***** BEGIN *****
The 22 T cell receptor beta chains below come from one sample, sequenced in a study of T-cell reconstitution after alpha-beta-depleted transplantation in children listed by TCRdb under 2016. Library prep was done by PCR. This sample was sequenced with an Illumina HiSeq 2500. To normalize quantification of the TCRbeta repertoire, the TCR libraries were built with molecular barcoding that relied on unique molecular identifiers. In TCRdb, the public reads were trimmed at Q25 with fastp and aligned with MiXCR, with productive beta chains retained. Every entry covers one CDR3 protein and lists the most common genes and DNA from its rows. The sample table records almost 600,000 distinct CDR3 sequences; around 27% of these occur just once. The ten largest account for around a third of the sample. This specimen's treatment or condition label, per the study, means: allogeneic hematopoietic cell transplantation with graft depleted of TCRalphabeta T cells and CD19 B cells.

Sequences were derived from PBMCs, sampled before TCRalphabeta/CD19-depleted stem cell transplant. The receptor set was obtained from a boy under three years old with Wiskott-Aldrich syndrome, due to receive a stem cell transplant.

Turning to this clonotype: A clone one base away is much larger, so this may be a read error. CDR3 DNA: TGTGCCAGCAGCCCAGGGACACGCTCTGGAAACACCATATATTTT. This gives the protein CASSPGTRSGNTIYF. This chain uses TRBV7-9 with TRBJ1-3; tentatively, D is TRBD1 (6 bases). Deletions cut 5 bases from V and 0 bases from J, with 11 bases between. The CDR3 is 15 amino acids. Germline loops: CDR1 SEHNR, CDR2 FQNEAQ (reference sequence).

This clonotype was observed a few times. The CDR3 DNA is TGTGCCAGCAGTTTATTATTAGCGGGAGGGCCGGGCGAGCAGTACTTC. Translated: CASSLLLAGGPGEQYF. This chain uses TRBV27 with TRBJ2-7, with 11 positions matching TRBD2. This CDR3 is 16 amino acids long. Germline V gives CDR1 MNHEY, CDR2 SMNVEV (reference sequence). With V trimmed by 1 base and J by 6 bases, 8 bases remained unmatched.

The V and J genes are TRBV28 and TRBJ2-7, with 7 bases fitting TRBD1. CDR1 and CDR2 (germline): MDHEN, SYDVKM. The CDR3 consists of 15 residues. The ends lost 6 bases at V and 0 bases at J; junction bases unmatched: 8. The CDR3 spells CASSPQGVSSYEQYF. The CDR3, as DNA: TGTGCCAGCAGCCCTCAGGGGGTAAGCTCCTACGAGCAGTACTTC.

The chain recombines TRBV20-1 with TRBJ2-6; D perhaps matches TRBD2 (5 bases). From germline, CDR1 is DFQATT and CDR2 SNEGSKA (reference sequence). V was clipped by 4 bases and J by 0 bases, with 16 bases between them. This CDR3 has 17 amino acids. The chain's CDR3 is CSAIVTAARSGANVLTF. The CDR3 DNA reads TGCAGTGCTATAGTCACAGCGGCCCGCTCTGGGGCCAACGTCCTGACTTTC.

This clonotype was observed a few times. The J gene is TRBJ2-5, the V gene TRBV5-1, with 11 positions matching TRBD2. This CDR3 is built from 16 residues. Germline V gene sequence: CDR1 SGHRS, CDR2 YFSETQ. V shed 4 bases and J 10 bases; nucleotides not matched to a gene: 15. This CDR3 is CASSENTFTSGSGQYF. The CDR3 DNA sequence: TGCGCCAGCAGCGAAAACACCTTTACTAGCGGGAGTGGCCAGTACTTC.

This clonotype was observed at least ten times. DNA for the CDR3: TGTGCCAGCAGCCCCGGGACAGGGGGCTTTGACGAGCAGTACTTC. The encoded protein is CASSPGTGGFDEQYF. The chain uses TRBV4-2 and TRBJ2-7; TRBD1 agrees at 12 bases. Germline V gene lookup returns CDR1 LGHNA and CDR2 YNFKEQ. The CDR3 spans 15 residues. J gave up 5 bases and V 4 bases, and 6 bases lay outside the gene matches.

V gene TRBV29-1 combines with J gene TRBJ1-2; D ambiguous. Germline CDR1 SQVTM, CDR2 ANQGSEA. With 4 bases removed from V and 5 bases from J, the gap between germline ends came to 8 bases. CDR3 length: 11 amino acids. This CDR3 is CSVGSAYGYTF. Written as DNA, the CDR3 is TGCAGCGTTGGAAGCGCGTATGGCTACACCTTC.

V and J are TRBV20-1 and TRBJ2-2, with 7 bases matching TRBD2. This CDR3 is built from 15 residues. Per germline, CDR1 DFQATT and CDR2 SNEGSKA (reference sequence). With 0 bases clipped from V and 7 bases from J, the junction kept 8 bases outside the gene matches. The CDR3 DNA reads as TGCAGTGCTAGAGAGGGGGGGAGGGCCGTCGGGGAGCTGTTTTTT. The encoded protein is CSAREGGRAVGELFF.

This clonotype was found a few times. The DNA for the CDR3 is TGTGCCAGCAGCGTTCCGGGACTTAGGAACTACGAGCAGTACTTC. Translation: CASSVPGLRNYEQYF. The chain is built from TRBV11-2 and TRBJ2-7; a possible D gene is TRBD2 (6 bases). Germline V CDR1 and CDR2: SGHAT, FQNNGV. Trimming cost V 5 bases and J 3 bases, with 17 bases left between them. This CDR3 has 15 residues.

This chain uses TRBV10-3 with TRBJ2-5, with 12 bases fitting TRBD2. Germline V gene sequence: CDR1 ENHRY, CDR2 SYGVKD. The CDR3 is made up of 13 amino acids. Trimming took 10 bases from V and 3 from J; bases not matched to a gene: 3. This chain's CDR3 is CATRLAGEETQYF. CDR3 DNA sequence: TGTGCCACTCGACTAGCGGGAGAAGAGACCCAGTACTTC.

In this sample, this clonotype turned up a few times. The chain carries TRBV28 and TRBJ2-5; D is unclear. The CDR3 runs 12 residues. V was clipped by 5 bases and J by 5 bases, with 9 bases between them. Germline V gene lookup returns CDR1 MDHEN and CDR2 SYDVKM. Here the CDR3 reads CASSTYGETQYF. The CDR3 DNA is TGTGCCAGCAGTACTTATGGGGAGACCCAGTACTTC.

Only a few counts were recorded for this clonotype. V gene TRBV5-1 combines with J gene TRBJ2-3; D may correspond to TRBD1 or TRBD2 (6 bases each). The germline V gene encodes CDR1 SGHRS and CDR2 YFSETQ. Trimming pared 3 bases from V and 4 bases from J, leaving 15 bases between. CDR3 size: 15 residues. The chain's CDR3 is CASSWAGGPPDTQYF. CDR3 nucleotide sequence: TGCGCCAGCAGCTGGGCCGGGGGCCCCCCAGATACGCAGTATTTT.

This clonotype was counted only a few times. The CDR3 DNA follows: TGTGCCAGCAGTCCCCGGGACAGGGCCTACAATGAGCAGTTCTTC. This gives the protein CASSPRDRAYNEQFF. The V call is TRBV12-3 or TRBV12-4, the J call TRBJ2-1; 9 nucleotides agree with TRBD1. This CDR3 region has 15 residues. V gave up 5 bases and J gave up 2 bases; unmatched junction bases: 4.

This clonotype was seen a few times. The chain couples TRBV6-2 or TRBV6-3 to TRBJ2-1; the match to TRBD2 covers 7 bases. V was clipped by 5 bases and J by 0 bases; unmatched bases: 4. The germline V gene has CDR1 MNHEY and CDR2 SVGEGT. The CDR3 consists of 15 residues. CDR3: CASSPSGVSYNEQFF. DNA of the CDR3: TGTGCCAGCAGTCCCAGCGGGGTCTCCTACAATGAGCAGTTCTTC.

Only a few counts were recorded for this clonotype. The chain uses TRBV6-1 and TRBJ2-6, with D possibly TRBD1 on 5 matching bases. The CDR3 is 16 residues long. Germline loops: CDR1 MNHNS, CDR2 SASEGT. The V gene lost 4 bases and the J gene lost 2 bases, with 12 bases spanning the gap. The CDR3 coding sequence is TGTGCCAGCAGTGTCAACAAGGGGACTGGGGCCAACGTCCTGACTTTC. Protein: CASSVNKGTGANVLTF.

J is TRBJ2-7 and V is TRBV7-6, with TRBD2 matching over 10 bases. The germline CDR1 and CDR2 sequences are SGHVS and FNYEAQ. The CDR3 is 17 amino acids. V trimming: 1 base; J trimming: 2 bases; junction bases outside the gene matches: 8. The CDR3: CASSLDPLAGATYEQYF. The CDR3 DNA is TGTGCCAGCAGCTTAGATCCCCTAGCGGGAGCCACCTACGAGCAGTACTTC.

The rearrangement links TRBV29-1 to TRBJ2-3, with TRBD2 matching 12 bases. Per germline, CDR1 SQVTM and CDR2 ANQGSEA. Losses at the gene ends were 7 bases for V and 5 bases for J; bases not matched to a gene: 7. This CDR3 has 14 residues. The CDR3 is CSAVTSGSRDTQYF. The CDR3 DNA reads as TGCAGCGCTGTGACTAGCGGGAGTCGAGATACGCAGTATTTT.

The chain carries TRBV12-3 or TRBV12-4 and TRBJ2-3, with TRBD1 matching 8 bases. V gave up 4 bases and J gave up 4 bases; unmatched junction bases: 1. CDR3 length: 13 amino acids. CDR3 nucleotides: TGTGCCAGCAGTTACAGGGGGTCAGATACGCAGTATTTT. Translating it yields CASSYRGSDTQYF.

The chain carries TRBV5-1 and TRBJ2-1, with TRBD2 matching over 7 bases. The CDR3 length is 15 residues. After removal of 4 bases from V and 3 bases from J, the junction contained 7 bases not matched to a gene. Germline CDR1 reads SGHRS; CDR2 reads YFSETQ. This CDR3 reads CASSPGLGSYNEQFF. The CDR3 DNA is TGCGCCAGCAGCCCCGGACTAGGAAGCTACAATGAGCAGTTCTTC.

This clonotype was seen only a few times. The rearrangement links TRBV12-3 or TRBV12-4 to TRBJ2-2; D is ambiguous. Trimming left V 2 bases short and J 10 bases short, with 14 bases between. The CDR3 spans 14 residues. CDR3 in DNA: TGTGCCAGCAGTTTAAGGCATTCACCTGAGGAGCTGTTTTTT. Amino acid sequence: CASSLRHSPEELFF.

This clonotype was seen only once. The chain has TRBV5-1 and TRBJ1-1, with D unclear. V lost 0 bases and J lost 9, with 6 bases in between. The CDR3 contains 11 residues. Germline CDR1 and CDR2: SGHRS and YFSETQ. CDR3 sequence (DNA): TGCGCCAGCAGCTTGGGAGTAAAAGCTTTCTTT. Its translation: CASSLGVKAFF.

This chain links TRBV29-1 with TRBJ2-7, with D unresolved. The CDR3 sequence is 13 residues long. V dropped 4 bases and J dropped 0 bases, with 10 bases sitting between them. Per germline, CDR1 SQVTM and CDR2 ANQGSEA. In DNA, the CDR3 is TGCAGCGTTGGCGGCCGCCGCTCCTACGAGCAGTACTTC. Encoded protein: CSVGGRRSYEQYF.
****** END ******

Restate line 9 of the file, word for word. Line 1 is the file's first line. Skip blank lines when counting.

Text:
V gene TRBV29-1 combines with J gene TRBJ1-2; D ambiguous. Germline CDR1 SQVTM, CDR2 ANQGSEA. With 4 bases removed from V and 5 bases from J, the gap between germline ends came to 8 bases. CDR3 length: 11 amino acids. This CDR3 is CSVGSAYGYTF. Written as DNA, the CDR3 is TGCAGCGTTGGAAGCGCGTATGGCTACACCTTC.